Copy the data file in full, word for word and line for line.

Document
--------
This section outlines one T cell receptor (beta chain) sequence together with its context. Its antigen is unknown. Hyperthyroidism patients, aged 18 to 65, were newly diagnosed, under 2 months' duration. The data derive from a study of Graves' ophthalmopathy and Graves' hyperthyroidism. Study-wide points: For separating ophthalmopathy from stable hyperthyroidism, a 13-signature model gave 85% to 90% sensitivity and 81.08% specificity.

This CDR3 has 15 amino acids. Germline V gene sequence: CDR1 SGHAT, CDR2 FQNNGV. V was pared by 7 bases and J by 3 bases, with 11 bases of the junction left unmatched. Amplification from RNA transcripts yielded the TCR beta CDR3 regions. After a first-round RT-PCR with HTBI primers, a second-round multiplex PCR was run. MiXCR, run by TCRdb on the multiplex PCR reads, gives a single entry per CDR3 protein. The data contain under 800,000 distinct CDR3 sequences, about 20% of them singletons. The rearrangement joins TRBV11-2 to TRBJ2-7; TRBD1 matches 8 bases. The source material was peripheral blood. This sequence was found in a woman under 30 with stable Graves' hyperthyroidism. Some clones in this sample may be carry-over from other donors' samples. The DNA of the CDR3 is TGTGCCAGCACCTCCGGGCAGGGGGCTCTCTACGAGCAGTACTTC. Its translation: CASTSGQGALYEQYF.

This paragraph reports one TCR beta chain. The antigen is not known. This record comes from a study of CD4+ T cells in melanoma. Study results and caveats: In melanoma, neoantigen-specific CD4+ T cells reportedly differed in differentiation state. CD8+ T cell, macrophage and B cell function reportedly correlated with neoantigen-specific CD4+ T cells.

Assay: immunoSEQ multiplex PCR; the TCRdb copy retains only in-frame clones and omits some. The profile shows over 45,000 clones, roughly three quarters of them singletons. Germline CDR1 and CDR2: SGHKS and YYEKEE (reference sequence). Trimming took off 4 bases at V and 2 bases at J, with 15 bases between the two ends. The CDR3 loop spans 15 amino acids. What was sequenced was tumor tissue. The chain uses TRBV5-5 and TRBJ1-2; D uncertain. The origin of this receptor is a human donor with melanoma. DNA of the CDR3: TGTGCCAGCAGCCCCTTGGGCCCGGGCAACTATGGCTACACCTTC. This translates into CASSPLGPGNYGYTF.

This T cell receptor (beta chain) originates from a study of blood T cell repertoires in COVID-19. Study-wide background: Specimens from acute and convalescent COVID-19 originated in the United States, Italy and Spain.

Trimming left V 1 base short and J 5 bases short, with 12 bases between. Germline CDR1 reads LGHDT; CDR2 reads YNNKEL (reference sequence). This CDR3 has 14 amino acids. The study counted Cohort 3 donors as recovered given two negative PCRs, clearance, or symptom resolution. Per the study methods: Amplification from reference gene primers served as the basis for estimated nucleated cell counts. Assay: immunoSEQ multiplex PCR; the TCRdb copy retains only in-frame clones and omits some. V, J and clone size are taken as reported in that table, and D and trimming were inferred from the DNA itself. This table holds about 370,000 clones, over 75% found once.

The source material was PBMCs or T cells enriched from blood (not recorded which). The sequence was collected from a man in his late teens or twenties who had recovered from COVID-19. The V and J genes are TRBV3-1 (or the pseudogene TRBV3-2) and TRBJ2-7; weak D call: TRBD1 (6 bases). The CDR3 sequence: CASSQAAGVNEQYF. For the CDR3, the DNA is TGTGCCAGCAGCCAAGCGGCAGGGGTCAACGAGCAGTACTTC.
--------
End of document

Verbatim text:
This section outlines one T cell receptor (beta chain) sequence together with its context. Its antigen is unknown. Hyperthyroidism patients, aged 18 to 65, were newly diagnosed, under 2 months' duration. The data derive from a study of Graves' ophthalmopathy and Graves' hyperthyroidism. Study-wide points: For separating ophthalmopathy from stable hyperthyroidism, a 13-signature model gave 85% to 90% sensitivity and 81.08% specificity.

This CDR3 has 15 amino acids. Germline V gene sequence: CDR1 SGHAT, CDR2 FQNNGV. V was pared by 7 bases and J by 3 bases, with 11 bases of the junction left unmatched. Amplification from RNA transcripts yielded the TCR beta CDR3 regions. After a first-round RT-PCR with HTBI primers, a second-round multiplex PCR was run. MiXCR, run by TCRdb on the multiplex PCR reads, gives a single entry per CDR3 protein. The data contain under 800,000 distinct CDR3 sequences, about 20% of them singletons. The rearrangement joins TRBV11-2 to TRBJ2-7; TRBD1 matches 8 bases. The source material was peripheral blood. This sequence was found in a woman under 30 with stable Graves' hyperthyroidism. Some clones in this sample may be carry-over from other donors' samples. The DNA of the CDR3 is TGTGCCAGCACCTCCGGGCAGGGGGCTCTCTACGAGCAGTACTTC. Its translation: CASTSGQGALYEQYF.

This paragraph reports one TCR beta chain. The antigen is not known. This record comes from a study of CD4+ T cells in melanoma. Study results and caveats: In melanoma, neoantigen-specific CD4+ T cells reportedly differed in differentiation state. CD8+ T cell, macrophage and B cell function reportedly correlated with neoantigen-specific CD4+ T cells.

Assay: immunoSEQ multiplex PCR; the TCRdb copy retains only in-frame clones and omits some. The profile shows over 45,000 clones, roughly three quarters of them singletons. Germline CDR1 and CDR2: SGHKS and YYEKEE (reference sequence). Trimming took off 4 bases at V and 2 bases at J, with 15 bases between the two ends. The CDR3 loop spans 15 amino acids. What was sequenced was tumor tissue. The chain uses TRBV5-5 and TRBJ1-2; D uncertain. The origin of this receptor is a human donor with melanoma. DNA of the CDR3: TGTGCCAGCAGCCCCTTGGGCCCGGGCAACTATGGCTACACCTTC. This translates into CASSPLGPGNYGYTF.

This T cell receptor (beta chain) originates from a study of blood T cell repertoires in COVID-19. Study-wide background: Specimens from acute and convalescent COVID-19 originated in the United States, Italy and Spain.

Trimming left V 1 base short and J 5 bases short, with 12 bases between. Germline CDR1 reads LGHDT; CDR2 reads YNNKEL (reference sequence). This CDR3 has 14 amino acids. The study counted Cohort 3 donors as recovered given two negative PCRs, clearance, or symptom resolution. Per the study methods: Amplification from reference gene primers served as the basis for estimated nucleated cell counts. Assay: immunoSEQ multiplex PCR; the TCRdb copy retains only in-frame clones and omits some. V, J and clone size are taken as reported in that table, and D and trimming were inferred from the DNA itself. This table holds about 370,000 clones, over 75% found once.

The source material was PBMCs or T cells enriched from blood (not recorded which). The sequence was collected from a man in his late teens or twenties who had recovered from COVID-19. The V and J genes are TRBV3-1 (or the pseudogene TRBV3-2) and TRBJ2-7; weak D call: TRBD1 (6 bases). The CDR3 sequence: CASSQAAGVNEQYF. For the CDR3, the DNA is TGTGCCAGCAGCCAAGCGGCAGGGGTCAACGAGCAGTACTTC.